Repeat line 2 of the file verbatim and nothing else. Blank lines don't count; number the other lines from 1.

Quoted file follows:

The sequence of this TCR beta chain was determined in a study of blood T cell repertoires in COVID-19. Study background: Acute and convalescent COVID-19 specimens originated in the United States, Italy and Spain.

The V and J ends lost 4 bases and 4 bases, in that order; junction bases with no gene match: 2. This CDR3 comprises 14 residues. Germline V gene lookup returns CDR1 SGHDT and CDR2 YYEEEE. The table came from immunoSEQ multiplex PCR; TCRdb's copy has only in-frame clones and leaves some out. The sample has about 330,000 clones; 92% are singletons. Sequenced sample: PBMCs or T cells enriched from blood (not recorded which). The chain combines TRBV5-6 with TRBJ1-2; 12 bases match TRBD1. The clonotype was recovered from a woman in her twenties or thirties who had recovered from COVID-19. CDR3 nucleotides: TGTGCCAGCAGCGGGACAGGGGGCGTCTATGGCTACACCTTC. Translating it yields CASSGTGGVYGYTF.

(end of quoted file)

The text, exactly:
The V and J ends lost 4 bases and 4 bases, in that order; junction bases with no gene match: 2. This CDR3 comprises 14 residues. Germline V gene lookup returns CDR1 SGHDT and CDR2 YYEEEE. The table came from immunoSEQ multiplex PCR; TCRdb's copy has only in-frame clones and leaves some out. The sample has about 330,000 clones; 92% are singletons. Sequenced sample: PBMCs or T cells enriched from blood (not recorded which). The chain combines TRBV5-6 with TRBJ1-2; 12 bases match TRBD1. The clonotype was recovered from a woman in her twenties or thirties who had recovered from COVID-19. CDR3 nucleotides: TGTGCCAGCAGCGGGACAGGGGGCGTCTATGGCTACACCTTC. Translating it yields CASSGTGGVYGYTF.